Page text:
M: The first written reference to Lette occurred in 890. A rent roll known as the Werdener Urbar lists a small farming settlement called "Lietti". In general terms, an Urbar – or Urbarium – is a list of the property rights of, say, a monastery or a feudal lord. Such rent rolls not only listed the property itself in great detail, but also the services the respective tenants had to provide.
F: For example: from the rent roll of Werden’s Benedictine monastery, we know that in the 10th century, there were three farmers in Lette who were liable to pay taxes. These would have been paid in kind. So the monastery regularly received 20 bushels of barley, 12 bushels of wheat, plus malting barley and oats, one pig, 24 loaves of bread and 16 denarii.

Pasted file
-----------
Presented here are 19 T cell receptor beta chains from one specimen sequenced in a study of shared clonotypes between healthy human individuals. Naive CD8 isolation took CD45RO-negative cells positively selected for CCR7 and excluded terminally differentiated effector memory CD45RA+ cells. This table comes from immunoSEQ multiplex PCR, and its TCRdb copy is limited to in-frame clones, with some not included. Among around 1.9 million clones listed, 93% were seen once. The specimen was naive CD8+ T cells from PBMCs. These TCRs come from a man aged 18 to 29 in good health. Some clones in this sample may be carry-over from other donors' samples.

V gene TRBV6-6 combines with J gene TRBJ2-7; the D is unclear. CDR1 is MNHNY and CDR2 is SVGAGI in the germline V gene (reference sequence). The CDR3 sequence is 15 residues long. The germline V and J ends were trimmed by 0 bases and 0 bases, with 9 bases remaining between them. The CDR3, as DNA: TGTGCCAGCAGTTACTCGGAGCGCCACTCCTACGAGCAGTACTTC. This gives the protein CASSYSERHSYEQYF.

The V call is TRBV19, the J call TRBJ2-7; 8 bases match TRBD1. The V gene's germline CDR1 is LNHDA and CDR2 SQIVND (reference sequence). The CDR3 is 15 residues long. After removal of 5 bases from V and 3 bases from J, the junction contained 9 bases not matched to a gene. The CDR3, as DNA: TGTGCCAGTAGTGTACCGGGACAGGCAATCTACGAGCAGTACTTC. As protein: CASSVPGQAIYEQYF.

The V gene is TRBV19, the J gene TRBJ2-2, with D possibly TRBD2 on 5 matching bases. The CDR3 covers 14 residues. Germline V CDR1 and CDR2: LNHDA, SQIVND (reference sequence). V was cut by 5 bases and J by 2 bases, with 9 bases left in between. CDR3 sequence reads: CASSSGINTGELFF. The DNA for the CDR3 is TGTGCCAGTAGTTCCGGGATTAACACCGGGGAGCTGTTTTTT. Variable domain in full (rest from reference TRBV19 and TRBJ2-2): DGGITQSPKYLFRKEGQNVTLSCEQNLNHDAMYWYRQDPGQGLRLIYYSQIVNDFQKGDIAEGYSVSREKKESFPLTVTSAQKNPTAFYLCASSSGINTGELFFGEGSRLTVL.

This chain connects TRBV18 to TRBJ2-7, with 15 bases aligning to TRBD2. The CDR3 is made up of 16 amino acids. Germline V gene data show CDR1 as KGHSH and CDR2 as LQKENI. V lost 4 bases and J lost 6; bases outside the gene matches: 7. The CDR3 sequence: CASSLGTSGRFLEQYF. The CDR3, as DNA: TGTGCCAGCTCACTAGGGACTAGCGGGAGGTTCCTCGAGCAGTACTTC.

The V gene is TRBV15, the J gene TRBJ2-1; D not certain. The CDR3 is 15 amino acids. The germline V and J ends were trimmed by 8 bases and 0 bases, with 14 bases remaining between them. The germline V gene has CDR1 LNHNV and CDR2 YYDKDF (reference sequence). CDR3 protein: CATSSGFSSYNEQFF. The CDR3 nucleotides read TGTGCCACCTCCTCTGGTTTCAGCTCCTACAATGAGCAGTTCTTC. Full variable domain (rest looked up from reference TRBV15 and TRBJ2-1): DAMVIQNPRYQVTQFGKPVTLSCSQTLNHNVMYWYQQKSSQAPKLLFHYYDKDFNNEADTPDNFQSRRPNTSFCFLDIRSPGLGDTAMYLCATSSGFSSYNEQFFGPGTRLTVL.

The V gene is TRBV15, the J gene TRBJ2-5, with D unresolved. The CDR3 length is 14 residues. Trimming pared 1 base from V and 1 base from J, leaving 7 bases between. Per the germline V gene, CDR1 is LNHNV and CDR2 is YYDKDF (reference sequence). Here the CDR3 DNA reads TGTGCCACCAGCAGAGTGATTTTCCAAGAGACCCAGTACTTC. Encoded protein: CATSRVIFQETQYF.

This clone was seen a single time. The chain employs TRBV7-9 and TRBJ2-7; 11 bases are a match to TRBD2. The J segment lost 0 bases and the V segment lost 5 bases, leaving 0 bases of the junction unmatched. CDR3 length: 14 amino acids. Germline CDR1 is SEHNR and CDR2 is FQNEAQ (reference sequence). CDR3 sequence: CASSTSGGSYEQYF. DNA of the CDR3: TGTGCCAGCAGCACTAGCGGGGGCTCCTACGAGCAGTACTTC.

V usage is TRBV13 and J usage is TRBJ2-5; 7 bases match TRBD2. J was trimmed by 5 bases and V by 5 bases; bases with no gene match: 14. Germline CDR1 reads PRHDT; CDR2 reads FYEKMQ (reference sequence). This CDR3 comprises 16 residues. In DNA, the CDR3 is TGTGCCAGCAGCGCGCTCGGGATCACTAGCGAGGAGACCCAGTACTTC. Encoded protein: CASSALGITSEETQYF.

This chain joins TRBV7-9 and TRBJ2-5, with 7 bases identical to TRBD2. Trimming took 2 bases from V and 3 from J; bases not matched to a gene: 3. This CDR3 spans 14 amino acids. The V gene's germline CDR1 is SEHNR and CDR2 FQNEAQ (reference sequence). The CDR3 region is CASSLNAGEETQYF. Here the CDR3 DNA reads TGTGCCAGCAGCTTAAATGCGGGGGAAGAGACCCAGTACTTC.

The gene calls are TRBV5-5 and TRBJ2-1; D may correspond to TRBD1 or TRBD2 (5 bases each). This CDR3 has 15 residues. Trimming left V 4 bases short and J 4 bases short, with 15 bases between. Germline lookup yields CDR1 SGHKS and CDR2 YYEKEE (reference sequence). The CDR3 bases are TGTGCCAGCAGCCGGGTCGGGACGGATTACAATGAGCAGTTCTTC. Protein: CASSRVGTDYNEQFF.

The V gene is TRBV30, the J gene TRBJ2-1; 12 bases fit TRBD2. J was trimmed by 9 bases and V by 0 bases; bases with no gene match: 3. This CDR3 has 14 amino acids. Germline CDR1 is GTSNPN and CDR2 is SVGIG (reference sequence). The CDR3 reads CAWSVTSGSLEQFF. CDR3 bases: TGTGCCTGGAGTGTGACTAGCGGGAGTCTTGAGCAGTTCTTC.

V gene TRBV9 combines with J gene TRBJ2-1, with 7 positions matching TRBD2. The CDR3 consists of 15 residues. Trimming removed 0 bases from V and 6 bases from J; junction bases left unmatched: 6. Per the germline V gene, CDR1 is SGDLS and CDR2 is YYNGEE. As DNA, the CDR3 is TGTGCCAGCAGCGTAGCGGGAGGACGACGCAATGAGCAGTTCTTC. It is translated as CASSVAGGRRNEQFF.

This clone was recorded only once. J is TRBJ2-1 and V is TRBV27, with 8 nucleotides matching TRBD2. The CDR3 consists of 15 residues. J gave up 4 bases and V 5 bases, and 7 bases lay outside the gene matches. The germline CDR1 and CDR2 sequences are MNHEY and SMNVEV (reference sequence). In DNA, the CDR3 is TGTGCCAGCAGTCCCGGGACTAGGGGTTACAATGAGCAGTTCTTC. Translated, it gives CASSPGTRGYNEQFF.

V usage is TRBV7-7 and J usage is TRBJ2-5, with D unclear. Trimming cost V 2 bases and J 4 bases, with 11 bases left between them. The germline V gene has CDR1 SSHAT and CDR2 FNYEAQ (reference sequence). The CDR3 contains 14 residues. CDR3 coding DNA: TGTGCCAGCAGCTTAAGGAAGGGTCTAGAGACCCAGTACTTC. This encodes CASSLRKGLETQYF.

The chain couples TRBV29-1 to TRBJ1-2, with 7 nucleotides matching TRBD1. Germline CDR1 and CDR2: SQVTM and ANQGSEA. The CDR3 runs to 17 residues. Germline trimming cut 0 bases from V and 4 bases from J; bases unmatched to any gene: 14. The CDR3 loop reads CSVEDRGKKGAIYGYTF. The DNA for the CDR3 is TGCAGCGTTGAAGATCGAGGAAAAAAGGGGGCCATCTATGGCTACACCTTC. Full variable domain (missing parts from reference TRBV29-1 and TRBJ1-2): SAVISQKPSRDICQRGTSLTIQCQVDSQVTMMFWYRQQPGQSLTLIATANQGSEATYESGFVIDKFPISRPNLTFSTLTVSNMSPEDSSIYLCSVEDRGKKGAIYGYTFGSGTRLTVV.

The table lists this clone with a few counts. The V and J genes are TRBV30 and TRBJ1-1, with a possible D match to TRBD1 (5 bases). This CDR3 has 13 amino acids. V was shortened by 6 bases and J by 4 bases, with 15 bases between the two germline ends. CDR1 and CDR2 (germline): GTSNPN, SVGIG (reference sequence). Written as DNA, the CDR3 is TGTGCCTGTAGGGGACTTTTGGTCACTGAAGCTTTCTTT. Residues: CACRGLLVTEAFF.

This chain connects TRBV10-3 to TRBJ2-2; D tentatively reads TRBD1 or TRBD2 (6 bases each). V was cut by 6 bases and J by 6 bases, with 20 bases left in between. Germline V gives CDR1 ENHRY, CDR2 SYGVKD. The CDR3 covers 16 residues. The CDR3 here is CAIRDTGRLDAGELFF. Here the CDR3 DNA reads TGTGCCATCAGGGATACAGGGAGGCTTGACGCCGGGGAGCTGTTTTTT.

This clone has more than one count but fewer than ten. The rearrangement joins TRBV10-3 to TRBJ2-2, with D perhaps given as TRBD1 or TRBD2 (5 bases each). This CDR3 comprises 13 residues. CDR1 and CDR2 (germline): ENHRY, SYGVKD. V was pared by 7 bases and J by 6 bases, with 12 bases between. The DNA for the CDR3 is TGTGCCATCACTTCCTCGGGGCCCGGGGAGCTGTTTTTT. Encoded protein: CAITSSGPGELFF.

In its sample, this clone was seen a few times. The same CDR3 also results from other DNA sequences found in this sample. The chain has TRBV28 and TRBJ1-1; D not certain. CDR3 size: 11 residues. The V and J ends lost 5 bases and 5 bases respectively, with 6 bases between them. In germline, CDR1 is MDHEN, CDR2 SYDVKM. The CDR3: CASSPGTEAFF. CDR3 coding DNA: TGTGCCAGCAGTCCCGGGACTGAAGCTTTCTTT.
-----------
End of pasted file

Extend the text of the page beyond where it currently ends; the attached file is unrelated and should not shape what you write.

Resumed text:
M: A bushel is a measure of grain – though the size could vary considerably. In some areas, a bushel was equivalent to 17 litres. But in others, it might be up to 310 litres. In Münster, it was 23.25 litres to the bushel – a shade over fourteen hundred cubic inches. However, the three farmers in Lette who owed taxes to the monastery were a minority. Most locals during that period had to pay tax to the Lords of Lette.
Fotos: © Heimatmuseum Lette